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Saturday, 15 August 2020

The Sneaky Ingredient In Wine You Need to Know About

If you're near a bottle of wine, grab it. Take a closer look at the label. See anything interesting on there regarding the ingredients? Typically, bottles of wine will have a sentence in small print that lets the consumer know that the wine contains sulfites, which is a sneaky ingredient in wine that you may not know about.

What are sulfites?

Sulfite is a preservative used in winemaking. The sulfites (sulfur dioxide) help to prevent the wine's oxidation and keep it tasting good—and not like vinegar. It helps the wine to stay on a rack for longer periods of time. If the wine (or any food or beverage) contains over 10 parts per million (1o ppm), winemakers are required to put it on their labels.

Are sulfites harmful?

You don't have to worry too much about sulfites. Although some think that the sulfites in wine will actually give them wine headaches, there isn't enough scientific evidence to prove that claim to be true. Only one study was done to prove that consuming a high amount of sulfites can increase headaches.
Yet according to Healthline, there are a lot of other factors at play when it comes to headaches from drinking wine—like other compounds in the wine, or even just drinking alcohol in general.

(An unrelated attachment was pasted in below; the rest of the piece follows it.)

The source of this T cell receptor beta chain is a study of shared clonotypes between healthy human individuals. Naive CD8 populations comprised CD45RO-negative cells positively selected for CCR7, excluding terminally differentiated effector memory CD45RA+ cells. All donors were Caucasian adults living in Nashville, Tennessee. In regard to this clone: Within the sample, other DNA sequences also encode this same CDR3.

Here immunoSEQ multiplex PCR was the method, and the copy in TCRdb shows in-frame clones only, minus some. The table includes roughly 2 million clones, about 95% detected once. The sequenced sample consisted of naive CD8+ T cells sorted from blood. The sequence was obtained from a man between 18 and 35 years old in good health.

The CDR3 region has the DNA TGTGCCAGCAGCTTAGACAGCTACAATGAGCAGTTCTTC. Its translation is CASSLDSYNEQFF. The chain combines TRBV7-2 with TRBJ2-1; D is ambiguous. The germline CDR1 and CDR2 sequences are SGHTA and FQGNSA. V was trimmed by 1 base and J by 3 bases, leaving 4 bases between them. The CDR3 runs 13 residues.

The Food and Drug Administration says that only 1% of the population will have sulfite sensitivities, and sulfite allergies can happen later on in life, particularly those who suffer from severe asthma.

How to reduce your sulfite consumption

Although most wine will have sulfites for preserving, the amount in each bottle is incredibly small. However, you can actually take the sulfites out of the wine by using filters or wine purifiers, like √úllo. These types of decanters can help strain out the preservative that could potentially be giving you headaches, while still preserving the wine.
Sulfites are also found in other types of preserved such as dried fruits, pickles, jams, juices, and even soft drinks. Be sure to check the labels of any highly preserved foods. Look for names such as sodium sulfite, sodium bisulfite, sulfur dioxide, potassium bisulfite, and potassium metabisulfite on the ingredient list.
Ultimately, consuming few sulfites will not hurt you. But if you are experiencing any of the applicable symptoms of a sulfite allergy (hives, stomach pain, diarrhea, swelling, and more), talk to your doctor. 

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